- Phunware (PHUN US) falls almost 7% in premarket trading after the enterprise cloud platform posted revenue and Ebitda that missed the average estimate.
- Poshmark (POSH US) gave a weaker-than- expected quarterly revenue forecast as the online marketplace for second-hand goods sees sales growth being held back by macro pressures. The stock fell about 5% in postmarket trading on Thursday.
- SmartRent’s (SMRT US) lowered full-year guidance represents a more attainable earnings outlook for the smart-home automation company, Cantor Fitzgerald said. Shares fell 16% in postmarket trading.
Traders pared back bets on Fed rate hikes after a report on Thursday showed US producer prices fell in July from a month earlier for the first time in over two years. That added to Wednesday’s data on slower increases in consumer prices to provide signs of cooling but still troubling inflation. Swaps referencing the Fed’s September meeting point to some uncertainty over whether a half-point or another 75 basis-point rate hike is on the cards.
Working hard to prevent stocks from rising even more, in the latest US central banker comments, San Francisco Fed President Mary Daly said inflation is too high, adding she anticipates more restrictive monetary policy in 2023. Her baseline is a half-point September hike but she’s open to another 75 basis-point move if necessary, Daly said in a Bloomberg Television interview.
“The macroeconomic environment may be starting to improve a little bit, with a peak in US CPI calling into question the need to hike rates aggressively,” economists at Rand Merchant Bank in Johannesburg said. “Inflation is still high and the Fed will still need to increase rates, but the situation is not as bad as many had feared.”
European stocks erased early gains as energy stocks fell with crude oil futures and investors weighed the impact of recent macroeconomic data on central bank policy. The Stoxx Europe 600 index fell 0.1% by 12:03 p.m. in London after gaining as much as 0.5% earlier. Health care giant GSK Plc was among outperformers, trimming a rout this week that was driven by worries about Zantac litigation, with some analysts suggesting the selloff may have been extreme. Elsewhere, travel and leisure was lifted by gains for Flutter Entertainment Plc following earnings, while consumer staples and miners declined. The region’s main stocks benchmark has risen about 10% since early July, with gains this week spurred by softer-than-expected US inflation data. Still, many investors are skeptical over the impact the report will have on monetary policy.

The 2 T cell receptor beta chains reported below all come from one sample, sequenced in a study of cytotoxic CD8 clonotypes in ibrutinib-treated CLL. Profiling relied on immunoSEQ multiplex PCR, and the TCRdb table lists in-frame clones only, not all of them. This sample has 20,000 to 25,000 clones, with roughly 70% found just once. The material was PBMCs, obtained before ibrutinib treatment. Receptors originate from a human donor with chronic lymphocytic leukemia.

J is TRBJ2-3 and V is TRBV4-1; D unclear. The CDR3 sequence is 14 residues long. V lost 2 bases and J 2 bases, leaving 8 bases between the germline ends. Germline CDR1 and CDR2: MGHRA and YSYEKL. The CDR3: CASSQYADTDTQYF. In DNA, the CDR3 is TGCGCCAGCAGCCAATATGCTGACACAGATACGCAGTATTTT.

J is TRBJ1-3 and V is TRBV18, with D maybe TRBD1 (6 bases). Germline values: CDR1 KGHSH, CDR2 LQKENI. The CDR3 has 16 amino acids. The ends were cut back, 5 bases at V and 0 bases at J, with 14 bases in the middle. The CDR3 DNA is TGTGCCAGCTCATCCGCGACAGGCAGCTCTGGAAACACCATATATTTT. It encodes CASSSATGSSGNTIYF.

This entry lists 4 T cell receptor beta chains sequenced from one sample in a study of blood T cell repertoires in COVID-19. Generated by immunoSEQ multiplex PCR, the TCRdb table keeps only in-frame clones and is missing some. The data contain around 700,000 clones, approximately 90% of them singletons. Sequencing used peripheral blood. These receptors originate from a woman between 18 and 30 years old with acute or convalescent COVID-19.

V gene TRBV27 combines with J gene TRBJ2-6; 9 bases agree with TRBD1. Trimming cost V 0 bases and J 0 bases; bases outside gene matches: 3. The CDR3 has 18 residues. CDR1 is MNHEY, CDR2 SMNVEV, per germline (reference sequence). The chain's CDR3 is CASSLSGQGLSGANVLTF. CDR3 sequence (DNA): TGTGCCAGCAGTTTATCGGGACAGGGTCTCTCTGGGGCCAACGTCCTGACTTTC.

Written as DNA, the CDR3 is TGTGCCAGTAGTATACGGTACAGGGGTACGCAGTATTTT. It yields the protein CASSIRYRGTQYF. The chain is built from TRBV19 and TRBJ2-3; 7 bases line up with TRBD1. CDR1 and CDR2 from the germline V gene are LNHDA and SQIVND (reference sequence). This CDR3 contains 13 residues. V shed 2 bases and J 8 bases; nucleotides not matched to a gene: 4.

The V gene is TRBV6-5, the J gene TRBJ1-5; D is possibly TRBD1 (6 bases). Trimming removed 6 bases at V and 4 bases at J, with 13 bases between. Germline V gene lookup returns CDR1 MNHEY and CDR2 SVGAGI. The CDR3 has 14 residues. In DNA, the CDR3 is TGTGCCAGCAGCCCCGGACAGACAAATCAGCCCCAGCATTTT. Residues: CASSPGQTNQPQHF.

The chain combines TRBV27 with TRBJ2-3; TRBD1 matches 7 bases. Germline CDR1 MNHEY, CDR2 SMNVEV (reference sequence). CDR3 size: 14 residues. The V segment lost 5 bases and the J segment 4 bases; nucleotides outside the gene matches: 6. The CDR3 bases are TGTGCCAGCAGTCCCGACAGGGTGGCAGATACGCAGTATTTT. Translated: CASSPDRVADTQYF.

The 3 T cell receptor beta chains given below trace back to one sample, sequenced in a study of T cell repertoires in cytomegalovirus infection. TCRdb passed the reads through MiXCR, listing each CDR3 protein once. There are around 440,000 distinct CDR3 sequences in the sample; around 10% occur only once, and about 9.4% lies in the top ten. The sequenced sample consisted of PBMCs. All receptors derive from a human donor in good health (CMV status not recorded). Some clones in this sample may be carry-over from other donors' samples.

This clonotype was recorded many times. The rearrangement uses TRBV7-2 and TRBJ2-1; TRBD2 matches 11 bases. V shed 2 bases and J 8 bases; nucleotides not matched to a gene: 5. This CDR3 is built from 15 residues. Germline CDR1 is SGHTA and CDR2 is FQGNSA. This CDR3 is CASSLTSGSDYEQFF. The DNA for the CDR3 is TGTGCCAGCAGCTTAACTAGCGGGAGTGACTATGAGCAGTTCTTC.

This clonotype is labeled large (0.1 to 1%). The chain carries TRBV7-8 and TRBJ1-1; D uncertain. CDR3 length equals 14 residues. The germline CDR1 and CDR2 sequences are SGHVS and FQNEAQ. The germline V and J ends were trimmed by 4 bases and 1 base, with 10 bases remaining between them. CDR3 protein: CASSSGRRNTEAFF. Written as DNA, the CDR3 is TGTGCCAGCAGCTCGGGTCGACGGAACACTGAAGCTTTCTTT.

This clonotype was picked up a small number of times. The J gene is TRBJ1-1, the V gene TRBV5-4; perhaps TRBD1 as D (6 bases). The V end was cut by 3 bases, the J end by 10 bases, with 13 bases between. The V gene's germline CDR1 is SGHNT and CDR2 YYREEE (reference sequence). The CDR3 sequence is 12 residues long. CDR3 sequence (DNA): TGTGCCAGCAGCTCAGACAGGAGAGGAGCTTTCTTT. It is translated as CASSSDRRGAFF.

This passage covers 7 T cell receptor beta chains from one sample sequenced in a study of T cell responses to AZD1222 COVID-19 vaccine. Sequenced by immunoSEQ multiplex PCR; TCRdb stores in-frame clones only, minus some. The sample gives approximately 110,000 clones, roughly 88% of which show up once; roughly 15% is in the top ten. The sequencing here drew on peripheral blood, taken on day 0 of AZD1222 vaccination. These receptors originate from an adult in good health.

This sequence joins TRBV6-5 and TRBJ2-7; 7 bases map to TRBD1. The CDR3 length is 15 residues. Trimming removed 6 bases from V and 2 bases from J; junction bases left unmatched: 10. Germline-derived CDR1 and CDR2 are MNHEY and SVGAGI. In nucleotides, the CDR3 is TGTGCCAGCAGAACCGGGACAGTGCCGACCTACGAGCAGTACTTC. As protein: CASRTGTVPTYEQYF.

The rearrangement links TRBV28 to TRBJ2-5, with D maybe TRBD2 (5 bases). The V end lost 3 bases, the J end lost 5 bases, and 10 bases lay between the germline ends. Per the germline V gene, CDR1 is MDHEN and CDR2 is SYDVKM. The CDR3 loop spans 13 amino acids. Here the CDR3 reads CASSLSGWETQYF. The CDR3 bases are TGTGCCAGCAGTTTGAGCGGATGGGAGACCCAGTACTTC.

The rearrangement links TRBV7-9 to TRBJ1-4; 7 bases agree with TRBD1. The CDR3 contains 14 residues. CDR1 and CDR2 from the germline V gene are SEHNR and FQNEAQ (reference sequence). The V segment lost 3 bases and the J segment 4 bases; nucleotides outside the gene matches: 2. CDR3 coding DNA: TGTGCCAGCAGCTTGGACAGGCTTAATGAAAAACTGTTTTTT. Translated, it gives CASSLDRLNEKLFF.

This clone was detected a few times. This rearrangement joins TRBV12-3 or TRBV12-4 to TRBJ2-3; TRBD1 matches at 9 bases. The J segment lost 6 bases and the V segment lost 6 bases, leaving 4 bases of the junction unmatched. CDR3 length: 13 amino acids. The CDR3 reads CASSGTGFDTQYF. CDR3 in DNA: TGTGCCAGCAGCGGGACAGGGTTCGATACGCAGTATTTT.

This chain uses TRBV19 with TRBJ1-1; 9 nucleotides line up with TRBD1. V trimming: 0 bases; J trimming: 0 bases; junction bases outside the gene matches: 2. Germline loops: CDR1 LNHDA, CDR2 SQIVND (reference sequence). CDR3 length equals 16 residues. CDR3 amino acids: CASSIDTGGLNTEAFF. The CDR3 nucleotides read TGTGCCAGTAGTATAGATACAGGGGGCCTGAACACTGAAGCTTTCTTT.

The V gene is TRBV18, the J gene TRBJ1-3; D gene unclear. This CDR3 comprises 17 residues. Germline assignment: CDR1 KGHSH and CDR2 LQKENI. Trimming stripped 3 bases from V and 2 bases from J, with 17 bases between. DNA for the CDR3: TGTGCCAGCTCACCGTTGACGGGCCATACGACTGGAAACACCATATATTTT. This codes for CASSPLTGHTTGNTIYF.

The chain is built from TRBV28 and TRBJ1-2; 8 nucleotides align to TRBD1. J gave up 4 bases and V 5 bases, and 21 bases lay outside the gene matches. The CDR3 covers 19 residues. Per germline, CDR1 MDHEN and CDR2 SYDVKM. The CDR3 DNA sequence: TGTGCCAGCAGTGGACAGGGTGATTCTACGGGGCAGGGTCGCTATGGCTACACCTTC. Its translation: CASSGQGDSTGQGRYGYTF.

“We’re having another moment where the market is not listening to central banks,” said Tatjana Greil Castro, co-head of public markets at Muzinich & Co. “Marginally, investors are very reluctant to sell anything and want to buy,” she told Bloomberg Television.
Paradoxically, at the same time, data from Bank of America showed outflows from European equity funds continued for a 26th week at $4.8 billion. The recent bounce for the region’s benchmark is likely to fizzle out in the absence of a pickup in economic growth, BofA’s strategists said.
Here are the biggest European movers:
- Flutter shares rise as much as much as 13% after the gambling firm reported 1H earnings that beat estimates. The strong update was led by the US and Australia, according to Goodbody.
- GSK shares rise as much as 5% after its worst two-day rout on Zantac litigation worries. In response to the selloff on Zantac, GSK downplayed cancer risks from ranitidine and said it will vigorously defend all claims. Sanofi, also caught up in the Zantac-related selloff, rises as much as 3.2%, while Haleon edges up as much as 2%.
- Telecom Italia gains as much as 9.1% following a Bloomberg News report that Italy’s far-right Brothers of Italy party is promoting a plan to take the phone company private and sell off its in a bid to cut its debt pile by more than half.
- Nexi shares surge as much as 7.4% amid a Reuters report that the payment firm has received several unsolicited approaches from private equity firms, including Silver Lake, to take the company private.
- Boozt shares rise as much as 18%, the most since October 2020, with DNB (buy) highlighting a strong beat on the bottom line for the Swedish ecommerce retailer.
- Argenx shares rise as much as 3.7% after KBC reiterates its buy recommendation, saying the biotech is executing on schedule after yesterday’s European approval for Vyvgart, and with regulatory filing submitted in China.
- Kingfisher shares drop as much as 4.2% after UBS cut its recommendation on the stock to sell from neutral, citing a softening outlook for the UK do-it-yourself (DIY) and do-it-for- me (DIFM) categories.
- 888 Holdings shares drop as much as 16%, the most since February 2015, after the gambling company reported results and forecast 2H revenue will be in line with 1H.